A cop did pull us over and inform us that we had committed a Class B misdemeanor, which I suspect is slightly less serious than a Class A. Or maybe C. The classes confuse me.

So by 2pm (we had been on the road for 15 hours at this point), we were right back in Beaumont, though sweatier and infinitely more disgruntled. This time, my argument about I-10 was agreed to, and once again, we headed toward Houston. For 20 minutes, it was smooth sailing. The traffic had all but disappeared, and we were making excellent time. And then 55 miles from Houston, BOOM! Traffic. Lots of it. Not moving. At all. This time, I managed to locate a news report on the radio. They were of the impression that the traffic jam lasted to Houston, which, if you recall the words three lines up, meant 55 MILES. Although the 6-hour jam north of Beaumont was nothing to write home about, lack of food and water was starting to take its toll. I had packed enough liquid goodness for a 10-hour ride, and I hadn't eaten anything since 8 the previous night. I was also sleepy, though again, I would contend Bobbie was sleepier. Just as I was thinking this really couldn't get much worse, it did. My beloved GMC Jimmy had had enough, and my car broke down on the highway.


Jeffrey Grimshaw got an hysterical call from me, which I suspect made little to no sense, though I managed to get out the fact that Mariska (car, not actress) broke down on a major highway during a hurricane evacuation. Then I discovered more bad news. Apparently when your phone is trying to locate a signal, which it spent a great deal of time doing in central Louisiana, it loses battery power. And though I had fully charged it right before we went on this hellish excursion, it was down to one bar. So I screeched, "MY PHONE IS DYING! I HAVE TO GO!" and tried to figure out my options. I wasn't able to contact my parents until the next morning, the interval of which involved my mother calling the Houston Police Department looking for me, who of course already had an APB out for me because of an April run-in at a downtown Burger King. Thankfully, Bobbie and Mego were only several car lengths ahead and had managed to get on the shoulder with me, or I probably would have hijacked a car, robbed a Burger King, and then figured out a way to get all of my crap into the stolen vehicle. AAA seemed baffled about my desire to get the car towed to Northwest Houston. This is legitimately a very accurate transcription of my call to them:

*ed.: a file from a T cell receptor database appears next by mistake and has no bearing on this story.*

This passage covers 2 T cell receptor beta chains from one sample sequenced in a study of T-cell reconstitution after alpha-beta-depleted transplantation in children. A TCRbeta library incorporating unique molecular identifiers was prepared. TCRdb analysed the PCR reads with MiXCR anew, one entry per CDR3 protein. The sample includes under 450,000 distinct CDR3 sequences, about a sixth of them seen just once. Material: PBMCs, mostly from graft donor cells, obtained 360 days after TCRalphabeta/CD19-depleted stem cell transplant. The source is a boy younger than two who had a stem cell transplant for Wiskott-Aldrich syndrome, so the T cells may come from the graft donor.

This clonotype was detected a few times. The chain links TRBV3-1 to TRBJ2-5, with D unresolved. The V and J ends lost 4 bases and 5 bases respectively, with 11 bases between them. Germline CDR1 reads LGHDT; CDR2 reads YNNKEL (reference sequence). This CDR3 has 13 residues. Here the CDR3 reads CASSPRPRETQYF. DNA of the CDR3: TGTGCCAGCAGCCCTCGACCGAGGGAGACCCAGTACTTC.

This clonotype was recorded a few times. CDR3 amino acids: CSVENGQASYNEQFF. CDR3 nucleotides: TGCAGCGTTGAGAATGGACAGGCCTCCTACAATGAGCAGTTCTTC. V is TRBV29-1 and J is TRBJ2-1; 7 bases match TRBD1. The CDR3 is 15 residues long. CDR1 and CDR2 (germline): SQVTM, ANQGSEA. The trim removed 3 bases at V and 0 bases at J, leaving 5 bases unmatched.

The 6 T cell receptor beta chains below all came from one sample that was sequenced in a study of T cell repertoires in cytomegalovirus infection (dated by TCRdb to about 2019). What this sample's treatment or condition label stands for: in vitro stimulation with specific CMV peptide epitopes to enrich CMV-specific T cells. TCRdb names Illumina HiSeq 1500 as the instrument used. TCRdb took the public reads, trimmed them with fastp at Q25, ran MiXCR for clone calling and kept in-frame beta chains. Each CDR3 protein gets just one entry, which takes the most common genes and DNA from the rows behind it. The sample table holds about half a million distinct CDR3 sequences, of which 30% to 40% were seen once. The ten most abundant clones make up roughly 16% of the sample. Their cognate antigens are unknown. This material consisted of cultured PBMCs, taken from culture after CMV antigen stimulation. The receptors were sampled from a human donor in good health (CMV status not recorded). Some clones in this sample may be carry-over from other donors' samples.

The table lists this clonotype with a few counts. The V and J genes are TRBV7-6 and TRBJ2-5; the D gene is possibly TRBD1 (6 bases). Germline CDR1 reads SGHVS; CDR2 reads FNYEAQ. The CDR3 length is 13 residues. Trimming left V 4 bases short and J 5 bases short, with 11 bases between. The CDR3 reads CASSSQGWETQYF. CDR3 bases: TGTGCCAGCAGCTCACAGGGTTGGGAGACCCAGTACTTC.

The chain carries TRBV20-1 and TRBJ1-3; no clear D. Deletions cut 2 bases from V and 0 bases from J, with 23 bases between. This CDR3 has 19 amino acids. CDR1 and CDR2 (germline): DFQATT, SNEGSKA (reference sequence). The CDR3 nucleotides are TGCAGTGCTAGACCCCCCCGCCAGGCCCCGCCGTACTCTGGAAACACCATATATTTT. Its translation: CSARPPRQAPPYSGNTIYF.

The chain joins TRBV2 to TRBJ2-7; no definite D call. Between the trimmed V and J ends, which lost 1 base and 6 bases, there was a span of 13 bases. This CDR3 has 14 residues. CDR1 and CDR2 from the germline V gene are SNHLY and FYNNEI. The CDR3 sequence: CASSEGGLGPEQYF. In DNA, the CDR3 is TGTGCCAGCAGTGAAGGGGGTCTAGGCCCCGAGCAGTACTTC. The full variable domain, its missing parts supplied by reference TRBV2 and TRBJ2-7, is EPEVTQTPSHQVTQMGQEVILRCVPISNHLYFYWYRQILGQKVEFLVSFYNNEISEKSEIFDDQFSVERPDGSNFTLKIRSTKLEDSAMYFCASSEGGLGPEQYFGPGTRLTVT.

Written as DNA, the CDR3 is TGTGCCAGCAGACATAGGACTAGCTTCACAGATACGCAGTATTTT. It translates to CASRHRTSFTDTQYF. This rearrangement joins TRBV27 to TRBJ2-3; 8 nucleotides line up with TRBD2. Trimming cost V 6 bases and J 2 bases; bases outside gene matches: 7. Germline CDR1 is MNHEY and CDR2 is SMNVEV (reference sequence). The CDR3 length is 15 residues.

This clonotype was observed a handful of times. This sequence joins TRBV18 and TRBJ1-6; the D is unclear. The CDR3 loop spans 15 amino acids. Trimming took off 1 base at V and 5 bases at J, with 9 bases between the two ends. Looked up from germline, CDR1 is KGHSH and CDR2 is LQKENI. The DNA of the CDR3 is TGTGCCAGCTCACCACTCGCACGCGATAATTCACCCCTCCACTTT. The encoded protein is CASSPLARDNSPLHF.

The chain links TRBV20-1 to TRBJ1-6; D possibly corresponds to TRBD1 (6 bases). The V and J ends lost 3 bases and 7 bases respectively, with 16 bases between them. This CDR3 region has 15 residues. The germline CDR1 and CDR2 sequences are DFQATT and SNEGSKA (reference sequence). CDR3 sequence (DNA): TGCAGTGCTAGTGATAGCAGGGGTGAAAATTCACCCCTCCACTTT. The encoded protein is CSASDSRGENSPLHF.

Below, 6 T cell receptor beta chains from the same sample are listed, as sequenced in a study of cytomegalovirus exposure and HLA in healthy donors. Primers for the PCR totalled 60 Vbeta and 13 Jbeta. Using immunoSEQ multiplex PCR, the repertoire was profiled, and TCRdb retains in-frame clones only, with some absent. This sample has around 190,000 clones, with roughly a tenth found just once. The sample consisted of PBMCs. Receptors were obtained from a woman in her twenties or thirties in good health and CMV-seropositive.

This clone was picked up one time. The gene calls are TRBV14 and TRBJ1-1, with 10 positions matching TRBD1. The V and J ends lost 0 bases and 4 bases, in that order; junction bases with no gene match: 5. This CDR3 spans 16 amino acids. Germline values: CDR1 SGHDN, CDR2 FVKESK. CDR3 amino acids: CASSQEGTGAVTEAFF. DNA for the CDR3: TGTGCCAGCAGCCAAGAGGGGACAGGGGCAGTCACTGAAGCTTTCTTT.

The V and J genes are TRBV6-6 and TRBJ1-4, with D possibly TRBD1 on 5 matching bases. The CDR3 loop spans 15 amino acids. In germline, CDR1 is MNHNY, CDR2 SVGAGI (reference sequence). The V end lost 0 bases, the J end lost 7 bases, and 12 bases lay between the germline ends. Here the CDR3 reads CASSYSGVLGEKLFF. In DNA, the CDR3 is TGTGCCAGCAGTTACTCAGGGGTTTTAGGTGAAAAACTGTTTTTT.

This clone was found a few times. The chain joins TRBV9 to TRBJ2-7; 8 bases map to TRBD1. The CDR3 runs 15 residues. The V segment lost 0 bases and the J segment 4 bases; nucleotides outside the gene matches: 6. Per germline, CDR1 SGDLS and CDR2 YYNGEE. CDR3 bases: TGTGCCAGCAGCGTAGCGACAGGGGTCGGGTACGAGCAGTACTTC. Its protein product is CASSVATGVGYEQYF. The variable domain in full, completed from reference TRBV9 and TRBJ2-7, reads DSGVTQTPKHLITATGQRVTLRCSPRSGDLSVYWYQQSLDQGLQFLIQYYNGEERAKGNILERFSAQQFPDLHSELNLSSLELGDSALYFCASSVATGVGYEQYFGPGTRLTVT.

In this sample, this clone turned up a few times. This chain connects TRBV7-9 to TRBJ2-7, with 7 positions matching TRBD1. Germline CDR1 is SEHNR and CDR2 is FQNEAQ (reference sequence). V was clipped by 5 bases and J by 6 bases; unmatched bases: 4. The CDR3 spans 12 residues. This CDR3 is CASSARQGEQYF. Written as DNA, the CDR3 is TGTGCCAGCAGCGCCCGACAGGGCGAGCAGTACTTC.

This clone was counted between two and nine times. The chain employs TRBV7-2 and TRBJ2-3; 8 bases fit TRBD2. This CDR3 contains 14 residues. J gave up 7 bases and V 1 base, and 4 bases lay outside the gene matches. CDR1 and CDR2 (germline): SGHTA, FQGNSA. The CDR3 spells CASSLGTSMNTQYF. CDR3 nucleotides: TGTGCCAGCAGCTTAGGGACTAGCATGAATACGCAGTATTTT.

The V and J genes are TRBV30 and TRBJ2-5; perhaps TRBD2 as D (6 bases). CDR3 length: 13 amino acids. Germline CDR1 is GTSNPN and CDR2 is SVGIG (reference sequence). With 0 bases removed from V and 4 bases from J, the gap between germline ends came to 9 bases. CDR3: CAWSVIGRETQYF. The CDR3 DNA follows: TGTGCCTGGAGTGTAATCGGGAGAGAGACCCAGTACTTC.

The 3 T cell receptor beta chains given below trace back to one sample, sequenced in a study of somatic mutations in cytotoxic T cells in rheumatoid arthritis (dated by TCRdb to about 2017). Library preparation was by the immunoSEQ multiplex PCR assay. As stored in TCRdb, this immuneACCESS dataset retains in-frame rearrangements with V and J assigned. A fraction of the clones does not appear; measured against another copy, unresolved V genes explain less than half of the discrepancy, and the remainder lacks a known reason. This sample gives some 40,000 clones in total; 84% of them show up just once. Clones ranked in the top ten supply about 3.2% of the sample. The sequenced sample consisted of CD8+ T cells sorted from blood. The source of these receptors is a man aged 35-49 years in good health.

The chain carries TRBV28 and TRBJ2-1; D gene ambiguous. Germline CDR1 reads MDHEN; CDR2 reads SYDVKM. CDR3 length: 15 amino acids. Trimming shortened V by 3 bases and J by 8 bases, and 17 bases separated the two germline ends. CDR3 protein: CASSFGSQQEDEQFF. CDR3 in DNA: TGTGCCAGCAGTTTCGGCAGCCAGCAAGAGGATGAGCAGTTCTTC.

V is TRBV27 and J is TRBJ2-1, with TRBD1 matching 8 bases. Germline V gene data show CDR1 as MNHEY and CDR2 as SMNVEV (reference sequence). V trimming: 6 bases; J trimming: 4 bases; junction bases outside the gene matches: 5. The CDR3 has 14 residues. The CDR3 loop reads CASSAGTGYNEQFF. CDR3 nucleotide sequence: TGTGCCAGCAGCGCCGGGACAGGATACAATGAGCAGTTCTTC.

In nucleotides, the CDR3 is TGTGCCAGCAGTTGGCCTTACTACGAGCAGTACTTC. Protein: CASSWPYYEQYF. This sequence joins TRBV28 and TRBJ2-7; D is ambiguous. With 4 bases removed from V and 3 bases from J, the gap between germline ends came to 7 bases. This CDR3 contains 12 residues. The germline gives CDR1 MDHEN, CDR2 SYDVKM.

Emma: I need you to tow me to Northwest Houston.
AAA: We can't.
Emma: You're AAA. What are you talking about?
AAA: South Houston is evacuating, so we can't tow you to a place that's evacuating.
Emma: See, NORTHWEST Houston is not SOUTH, and they're not evacuating, so you totally can.
AAA: Don't think so. We have someone who can, but they won't.
Emma: Eat shit and die.

Then I called 911. They said they COULD tow me, but it would cost over $600 and they wouldn't be there for at least three hours. I was pretty sure I could see vultures swirling over my head. My feeling was that I could have fought them off for MAYBE two hours, but not three.

Insert lyrics to "Every Breath You Take."

Admittedly, my opinion of Bobbie Ragsdale had taken a nosedive in recent hours, but then, as BRagsies are prone to do, he redeemed himself:
"Hey, maybe it was just overheated. Let's try to start it again."
It was very exciting, but I insisted that he drive it. I was gracious enough to accompany him, but I was starting to think my beloved Mariska hated me and would be more amendable to a military driver. And so she was.

We got to Houston at 5 or 6pm. Clearly the powers that be thought I had suffered enough, because guess what was waiting for me?

It was a hamburger. A juicy bovine that died for my sins.